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In the US border town of Niagara Falls, residents accustomed to the soothing roar of the famous waterfalls recently discovered a much less pleasant sound: the "haunting hum" of bitcoin mining farms.
"I get four hours of sleep, maybe, because of that constant noise," said Elizabeth Lundy, an 80-year-old retired hairdresser. "I can hear the noise even through the storm windows."
On a sunny October morning, a mechanical whirring could be heard clearly on Lundy's front porch. The noise turned to a deafening din as one walked two blocks toward Buffalo Avenue where the US bitcoin miners operate.
Bitcoin mining farms have multiplied in the United States since China halted this activity in 2021. The United States is now emerging as a global leader in the industry.
Attracted by the cheap hydroelectric power available in Niagara Falls, Blockfusion took up residence at a former coal factory there in 2019, followed by US Bitcoin in 2020, which operates from a former sodium plant.
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US Bitcoin installed hundreds of noisy fans outside, needed to cool the thousands of computer graphics cards that heat up as they solve the complex equations required to earn them cryptocurrency.
'A 747 jet'
"It sounds like a 747 jet," said Frank Peller, a 70-year-old resident who lives in a brownstone more than a mile from this crypto mining operation.
"It's the loudest in the morning, at night and if there's high humidity and a breeze," he added.
He once could sit in his backyard and hear the roar of Niagara Falls more than two miles away. But now, "you can't hear it at all" and you can't avoid "the roar of bitcoin mining every day."
Bryan Maacks, who lives closer to Buffalo Avenue, described a "haunting, vibrating hum" -- a vexing throb that has run through his house day and night since last winter.
"It's very mentally daunting. It's like having a toothache for 24 hours a day every day," Maacks, 65, said.
He said he wears headphones all the time and uses a fan to block out the noise to get to sleep.
Maacks launched a petition and made a "US Bitcoin Stop the Noise" sign on the back of his red pickup truck, which he parked for several weeks in front of the company.
"The noise pollution of this industry is like nothing else that has been there," said Niagara Falls Mayor Robert Restaino in his office decorated with paintings of the famous waterfalls.
That's quite a statement in a city that embraced heavy industry for decades.
Faced with a flood of complaints, mainly regarding US Bitcoin, the mayor decreed a moratorium on any new mining activity in December 2021, then in early September set strict noise limits of 40 to 50 decibels near residential areas.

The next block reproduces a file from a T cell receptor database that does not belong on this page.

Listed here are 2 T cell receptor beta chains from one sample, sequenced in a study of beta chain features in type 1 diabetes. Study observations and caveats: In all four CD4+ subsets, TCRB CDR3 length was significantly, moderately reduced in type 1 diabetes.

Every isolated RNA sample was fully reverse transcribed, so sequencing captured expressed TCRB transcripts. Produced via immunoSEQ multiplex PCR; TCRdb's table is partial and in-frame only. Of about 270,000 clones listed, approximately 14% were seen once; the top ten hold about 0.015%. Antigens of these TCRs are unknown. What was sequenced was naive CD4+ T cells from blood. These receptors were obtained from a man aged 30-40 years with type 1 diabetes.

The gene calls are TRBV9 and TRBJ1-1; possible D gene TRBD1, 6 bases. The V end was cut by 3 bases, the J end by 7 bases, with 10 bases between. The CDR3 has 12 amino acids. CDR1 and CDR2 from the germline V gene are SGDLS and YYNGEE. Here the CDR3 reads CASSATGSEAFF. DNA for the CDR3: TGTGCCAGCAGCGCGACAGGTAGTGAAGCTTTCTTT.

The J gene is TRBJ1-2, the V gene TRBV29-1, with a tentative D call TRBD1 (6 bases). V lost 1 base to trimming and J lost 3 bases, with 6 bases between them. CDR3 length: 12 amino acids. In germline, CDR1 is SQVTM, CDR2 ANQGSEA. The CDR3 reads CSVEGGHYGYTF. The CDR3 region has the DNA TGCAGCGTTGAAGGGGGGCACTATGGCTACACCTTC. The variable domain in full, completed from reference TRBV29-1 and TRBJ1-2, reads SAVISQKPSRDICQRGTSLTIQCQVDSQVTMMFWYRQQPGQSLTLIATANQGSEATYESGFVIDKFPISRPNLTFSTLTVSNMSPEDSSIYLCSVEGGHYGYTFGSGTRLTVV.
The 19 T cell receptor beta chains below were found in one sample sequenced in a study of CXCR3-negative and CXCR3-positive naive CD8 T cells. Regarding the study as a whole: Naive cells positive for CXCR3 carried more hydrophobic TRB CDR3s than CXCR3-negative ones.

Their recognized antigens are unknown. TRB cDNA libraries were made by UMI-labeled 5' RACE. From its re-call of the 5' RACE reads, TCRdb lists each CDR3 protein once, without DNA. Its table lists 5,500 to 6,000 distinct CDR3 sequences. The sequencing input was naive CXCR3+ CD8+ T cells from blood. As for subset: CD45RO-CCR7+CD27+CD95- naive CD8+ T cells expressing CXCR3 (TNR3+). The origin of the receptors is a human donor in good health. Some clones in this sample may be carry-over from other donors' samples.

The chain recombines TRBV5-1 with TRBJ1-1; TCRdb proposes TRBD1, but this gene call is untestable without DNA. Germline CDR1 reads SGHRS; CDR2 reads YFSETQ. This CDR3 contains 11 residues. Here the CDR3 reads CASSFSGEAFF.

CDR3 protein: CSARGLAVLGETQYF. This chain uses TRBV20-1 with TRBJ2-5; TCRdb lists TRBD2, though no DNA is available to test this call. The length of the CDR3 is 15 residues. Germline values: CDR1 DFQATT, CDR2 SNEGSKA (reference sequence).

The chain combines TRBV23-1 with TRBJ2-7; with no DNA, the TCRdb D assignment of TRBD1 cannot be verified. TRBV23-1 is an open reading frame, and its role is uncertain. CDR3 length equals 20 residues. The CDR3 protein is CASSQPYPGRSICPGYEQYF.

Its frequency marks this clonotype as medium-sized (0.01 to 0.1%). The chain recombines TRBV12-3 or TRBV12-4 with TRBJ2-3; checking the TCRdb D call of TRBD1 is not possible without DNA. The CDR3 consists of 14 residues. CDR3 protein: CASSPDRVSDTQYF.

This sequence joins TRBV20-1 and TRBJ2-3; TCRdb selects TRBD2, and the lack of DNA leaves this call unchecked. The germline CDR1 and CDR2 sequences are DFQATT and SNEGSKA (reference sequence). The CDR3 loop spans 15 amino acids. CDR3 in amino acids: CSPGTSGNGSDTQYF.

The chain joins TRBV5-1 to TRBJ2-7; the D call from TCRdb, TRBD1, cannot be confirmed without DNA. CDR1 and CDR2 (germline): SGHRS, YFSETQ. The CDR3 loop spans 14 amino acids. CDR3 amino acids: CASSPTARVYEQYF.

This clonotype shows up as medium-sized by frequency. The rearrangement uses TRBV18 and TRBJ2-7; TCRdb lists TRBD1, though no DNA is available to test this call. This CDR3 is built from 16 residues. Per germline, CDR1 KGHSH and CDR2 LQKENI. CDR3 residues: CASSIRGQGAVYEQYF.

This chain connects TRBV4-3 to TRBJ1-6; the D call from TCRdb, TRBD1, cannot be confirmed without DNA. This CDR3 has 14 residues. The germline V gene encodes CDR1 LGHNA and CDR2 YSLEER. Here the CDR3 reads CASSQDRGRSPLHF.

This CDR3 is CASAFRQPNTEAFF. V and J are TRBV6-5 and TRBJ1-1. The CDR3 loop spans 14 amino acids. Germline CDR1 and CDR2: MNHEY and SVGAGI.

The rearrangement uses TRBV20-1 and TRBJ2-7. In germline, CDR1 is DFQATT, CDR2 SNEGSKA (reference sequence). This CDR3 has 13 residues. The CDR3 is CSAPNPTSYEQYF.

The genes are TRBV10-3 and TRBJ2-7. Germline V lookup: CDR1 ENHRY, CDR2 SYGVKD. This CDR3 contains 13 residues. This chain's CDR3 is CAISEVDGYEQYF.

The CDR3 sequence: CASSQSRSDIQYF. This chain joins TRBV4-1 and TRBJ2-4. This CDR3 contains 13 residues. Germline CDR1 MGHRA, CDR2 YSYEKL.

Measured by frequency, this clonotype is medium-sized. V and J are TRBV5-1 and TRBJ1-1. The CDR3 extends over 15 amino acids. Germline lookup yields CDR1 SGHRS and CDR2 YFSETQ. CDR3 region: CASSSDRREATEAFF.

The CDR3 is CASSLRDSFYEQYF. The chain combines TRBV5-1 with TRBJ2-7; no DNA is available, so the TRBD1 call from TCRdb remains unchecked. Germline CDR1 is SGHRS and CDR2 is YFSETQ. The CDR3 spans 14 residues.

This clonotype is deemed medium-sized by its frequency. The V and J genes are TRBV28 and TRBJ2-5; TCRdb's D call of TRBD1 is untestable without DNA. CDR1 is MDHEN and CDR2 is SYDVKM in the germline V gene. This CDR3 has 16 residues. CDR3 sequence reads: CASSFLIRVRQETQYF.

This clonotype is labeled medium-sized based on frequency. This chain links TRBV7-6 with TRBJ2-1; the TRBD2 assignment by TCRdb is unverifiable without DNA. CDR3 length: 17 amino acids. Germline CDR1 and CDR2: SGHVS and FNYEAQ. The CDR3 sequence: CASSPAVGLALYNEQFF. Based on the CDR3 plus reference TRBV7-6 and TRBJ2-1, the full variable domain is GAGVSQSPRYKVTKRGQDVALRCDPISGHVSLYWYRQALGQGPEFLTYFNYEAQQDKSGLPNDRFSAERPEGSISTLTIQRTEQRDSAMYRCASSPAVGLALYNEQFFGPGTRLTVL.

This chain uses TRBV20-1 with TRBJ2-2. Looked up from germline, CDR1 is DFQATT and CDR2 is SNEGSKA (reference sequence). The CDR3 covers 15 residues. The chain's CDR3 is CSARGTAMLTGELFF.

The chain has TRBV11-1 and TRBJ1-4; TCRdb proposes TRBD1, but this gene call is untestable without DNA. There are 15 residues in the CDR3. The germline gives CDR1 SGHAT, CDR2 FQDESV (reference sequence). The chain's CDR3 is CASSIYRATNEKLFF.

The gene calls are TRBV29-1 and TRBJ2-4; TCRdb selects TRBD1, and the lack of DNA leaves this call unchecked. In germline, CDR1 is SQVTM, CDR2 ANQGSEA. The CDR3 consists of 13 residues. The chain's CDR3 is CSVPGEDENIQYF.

US Bitcoin said it's taking steps to address the problem.
"Immediately upon these concerns being flagged, we erected a plastic barrier," the company said in a statement to AFP.
"We also conducted acoustic studies and had plans drawn for a larger noise abatement wall" that was prevented from being built by the moratorium, the company said.
In the nearby town of North Tonawanda, the Canadian mining company Digihost, is also facing the ire of local residents, and has undertaken the construction of a soundproofing wall more than six meters (20 feet) high, at an estimated cost of several hundred thousand dollars, Mayor Austin Tylec said.
In Niagara Falls, City Hall ordered the closure of the two bitcoin farms in early October until they comply with new local statutes.
While both companies say they are cooperating with the city, only Blockfusion had shut down its processors by the end of October and reduced the number of fans running, with US Bitcoin's still running at full capacity, an AFP reporter found.
"If they continue to refuse to comply with our order to stop, then we'll have to be in court," Restaino said.
Such a legal battle already pits the bitcoin farm Red Dog Technologies against local authorities in Tennessee. Other complaints about noise pollution in the vicinity of computer centers have arisen from North Carolina to Pennsylvania.
"I'm going to be protesting till the hum is gone, basically, till I get the roar of the falls back because that's what I used to hear," Maacks said.
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